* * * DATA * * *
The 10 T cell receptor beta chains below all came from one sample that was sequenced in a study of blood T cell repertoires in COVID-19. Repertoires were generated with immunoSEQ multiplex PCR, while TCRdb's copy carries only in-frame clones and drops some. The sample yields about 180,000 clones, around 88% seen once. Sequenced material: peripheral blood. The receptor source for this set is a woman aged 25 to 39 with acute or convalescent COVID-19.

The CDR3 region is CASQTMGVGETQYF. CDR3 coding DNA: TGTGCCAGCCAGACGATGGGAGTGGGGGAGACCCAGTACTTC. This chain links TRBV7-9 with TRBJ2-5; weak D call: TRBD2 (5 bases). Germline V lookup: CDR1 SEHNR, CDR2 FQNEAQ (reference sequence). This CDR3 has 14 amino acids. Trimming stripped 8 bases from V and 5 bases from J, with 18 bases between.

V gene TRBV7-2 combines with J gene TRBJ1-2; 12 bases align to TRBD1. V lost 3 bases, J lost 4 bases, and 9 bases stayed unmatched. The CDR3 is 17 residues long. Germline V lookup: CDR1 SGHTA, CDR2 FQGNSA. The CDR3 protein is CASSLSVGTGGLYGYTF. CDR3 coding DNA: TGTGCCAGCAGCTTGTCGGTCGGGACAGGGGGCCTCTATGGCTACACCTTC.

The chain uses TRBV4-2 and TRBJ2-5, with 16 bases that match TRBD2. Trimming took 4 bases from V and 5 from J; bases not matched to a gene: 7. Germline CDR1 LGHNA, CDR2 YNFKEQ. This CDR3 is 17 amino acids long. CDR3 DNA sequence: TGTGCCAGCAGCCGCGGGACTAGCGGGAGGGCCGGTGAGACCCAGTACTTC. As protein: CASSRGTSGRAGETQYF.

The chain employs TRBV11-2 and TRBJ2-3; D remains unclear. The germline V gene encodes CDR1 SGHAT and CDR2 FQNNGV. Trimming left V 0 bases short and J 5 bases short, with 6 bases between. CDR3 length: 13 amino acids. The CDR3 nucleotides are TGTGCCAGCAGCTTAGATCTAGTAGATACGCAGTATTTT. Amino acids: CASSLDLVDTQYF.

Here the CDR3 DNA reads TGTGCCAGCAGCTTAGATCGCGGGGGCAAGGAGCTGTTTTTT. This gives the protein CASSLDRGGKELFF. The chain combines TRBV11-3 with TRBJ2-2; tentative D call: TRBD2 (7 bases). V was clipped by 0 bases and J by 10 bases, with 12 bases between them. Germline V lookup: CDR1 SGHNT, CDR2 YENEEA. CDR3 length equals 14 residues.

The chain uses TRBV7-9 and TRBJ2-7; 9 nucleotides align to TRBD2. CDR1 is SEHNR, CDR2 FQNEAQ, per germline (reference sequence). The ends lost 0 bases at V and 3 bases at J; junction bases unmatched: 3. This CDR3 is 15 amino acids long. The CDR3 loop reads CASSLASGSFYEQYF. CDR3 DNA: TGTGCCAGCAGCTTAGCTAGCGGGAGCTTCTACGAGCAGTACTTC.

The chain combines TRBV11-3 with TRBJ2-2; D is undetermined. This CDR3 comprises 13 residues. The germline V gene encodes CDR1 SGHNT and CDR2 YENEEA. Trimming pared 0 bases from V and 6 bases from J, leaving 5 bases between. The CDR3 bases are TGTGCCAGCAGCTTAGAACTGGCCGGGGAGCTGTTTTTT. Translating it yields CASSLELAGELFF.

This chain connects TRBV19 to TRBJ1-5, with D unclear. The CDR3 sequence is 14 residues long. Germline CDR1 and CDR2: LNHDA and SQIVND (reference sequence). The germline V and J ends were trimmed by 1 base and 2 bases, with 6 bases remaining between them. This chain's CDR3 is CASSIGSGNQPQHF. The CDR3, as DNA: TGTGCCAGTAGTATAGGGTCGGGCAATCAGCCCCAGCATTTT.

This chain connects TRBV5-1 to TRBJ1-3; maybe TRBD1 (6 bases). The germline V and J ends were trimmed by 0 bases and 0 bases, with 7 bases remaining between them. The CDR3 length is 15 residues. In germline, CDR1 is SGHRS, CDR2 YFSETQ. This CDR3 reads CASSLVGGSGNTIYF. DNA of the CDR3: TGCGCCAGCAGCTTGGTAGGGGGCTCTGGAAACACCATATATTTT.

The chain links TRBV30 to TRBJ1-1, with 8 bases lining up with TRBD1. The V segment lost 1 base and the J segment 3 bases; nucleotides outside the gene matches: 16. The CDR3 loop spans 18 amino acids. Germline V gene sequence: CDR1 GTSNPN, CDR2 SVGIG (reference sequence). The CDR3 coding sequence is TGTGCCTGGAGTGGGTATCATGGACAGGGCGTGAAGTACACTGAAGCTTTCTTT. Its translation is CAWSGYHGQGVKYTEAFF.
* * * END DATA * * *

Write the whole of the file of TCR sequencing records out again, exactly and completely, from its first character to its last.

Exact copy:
The 10 T cell receptor beta chains below all came from one sample that was sequenced in a study of blood T cell repertoires in COVID-19. Repertoires were generated with immunoSEQ multiplex PCR, while TCRdb's copy carries only in-frame clones and drops some. The sample yields about 180,000 clones, around 88% seen once. Sequenced material: peripheral blood. The receptor source for this set is a woman aged 25 to 39 with acute or convalescent COVID-19.

The CDR3 region is CASQTMGVGETQYF. CDR3 coding DNA: TGTGCCAGCCAGACGATGGGAGTGGGGGAGACCCAGTACTTC. This chain links TRBV7-9 with TRBJ2-5; weak D call: TRBD2 (5 bases). Germline V lookup: CDR1 SEHNR, CDR2 FQNEAQ (reference sequence). This CDR3 has 14 amino acids. Trimming stripped 8 bases from V and 5 bases from J, with 18 bases between.

V gene TRBV7-2 combines with J gene TRBJ1-2; 12 bases align to TRBD1. V lost 3 bases, J lost 4 bases, and 9 bases stayed unmatched. The CDR3 is 17 residues long. Germline V lookup: CDR1 SGHTA, CDR2 FQGNSA. The CDR3 protein is CASSLSVGTGGLYGYTF. CDR3 coding DNA: TGTGCCAGCAGCTTGTCGGTCGGGACAGGGGGCCTCTATGGCTACACCTTC.

The chain uses TRBV4-2 and TRBJ2-5, with 16 bases that match TRBD2. Trimming took 4 bases from V and 5 from J; bases not matched to a gene: 7. Germline CDR1 LGHNA, CDR2 YNFKEQ. This CDR3 is 17 amino acids long. CDR3 DNA sequence: TGTGCCAGCAGCCGCGGGACTAGCGGGAGGGCCGGTGAGACCCAGTACTTC. As protein: CASSRGTSGRAGETQYF.

The chain employs TRBV11-2 and TRBJ2-3; D remains unclear. The germline V gene encodes CDR1 SGHAT and CDR2 FQNNGV. Trimming left V 0 bases short and J 5 bases short, with 6 bases between. CDR3 length: 13 amino acids. The CDR3 nucleotides are TGTGCCAGCAGCTTAGATCTAGTAGATACGCAGTATTTT. Amino acids: CASSLDLVDTQYF.

Here the CDR3 DNA reads TGTGCCAGCAGCTTAGATCGCGGGGGCAAGGAGCTGTTTTTT. This gives the protein CASSLDRGGKELFF. The chain combines TRBV11-3 with TRBJ2-2; tentative D call: TRBD2 (7 bases). V was clipped by 0 bases and J by 10 bases, with 12 bases between them. Germline V lookup: CDR1 SGHNT, CDR2 YENEEA. CDR3 length equals 14 residues.

The chain uses TRBV7-9 and TRBJ2-7; 9 nucleotides align to TRBD2. CDR1 is SEHNR, CDR2 FQNEAQ, per germline (reference sequence). The ends lost 0 bases at V and 3 bases at J; junction bases unmatched: 3. This CDR3 is 15 amino acids long. The CDR3 loop reads CASSLASGSFYEQYF. CDR3 DNA: TGTGCCAGCAGCTTAGCTAGCGGGAGCTTCTACGAGCAGTACTTC.

The chain combines TRBV11-3 with TRBJ2-2; D is undetermined. This CDR3 comprises 13 residues. The germline V gene encodes CDR1 SGHNT and CDR2 YENEEA. Trimming pared 0 bases from V and 6 bases from J, leaving 5 bases between. The CDR3 bases are TGTGCCAGCAGCTTAGAACTGGCCGGGGAGCTGTTTTTT. Translating it yields CASSLELAGELFF.

This chain connects TRBV19 to TRBJ1-5, with D unclear. The CDR3 sequence is 14 residues long. Germline CDR1 and CDR2: LNHDA and SQIVND (reference sequence). The germline V and J ends were trimmed by 1 base and 2 bases, with 6 bases remaining between them. This chain's CDR3 is CASSIGSGNQPQHF. The CDR3, as DNA: TGTGCCAGTAGTATAGGGTCGGGCAATCAGCCCCAGCATTTT.

This chain connects TRBV5-1 to TRBJ1-3; maybe TRBD1 (6 bases). The germline V and J ends were trimmed by 0 bases and 0 bases, with 7 bases remaining between them. The CDR3 length is 15 residues. In germline, CDR1 is SGHRS, CDR2 YFSETQ. This CDR3 reads CASSLVGGSGNTIYF. DNA of the CDR3: TGCGCCAGCAGCTTGGTAGGGGGCTCTGGAAACACCATATATTTT.

The chain links TRBV30 to TRBJ1-1, with 8 bases lining up with TRBD1. The V segment lost 1 base and the J segment 3 bases; nucleotides outside the gene matches: 16. The CDR3 loop spans 18 amino acids. Germline V gene sequence: CDR1 GTSNPN, CDR2 SVGIG (reference sequence). The CDR3 coding sequence is TGTGCCTGGAGTGGGTATCATGGACAGGGCGTGAAGTACACTGAAGCTTTCTTT. Its translation is CAWSGYHGQGVKYTEAFF.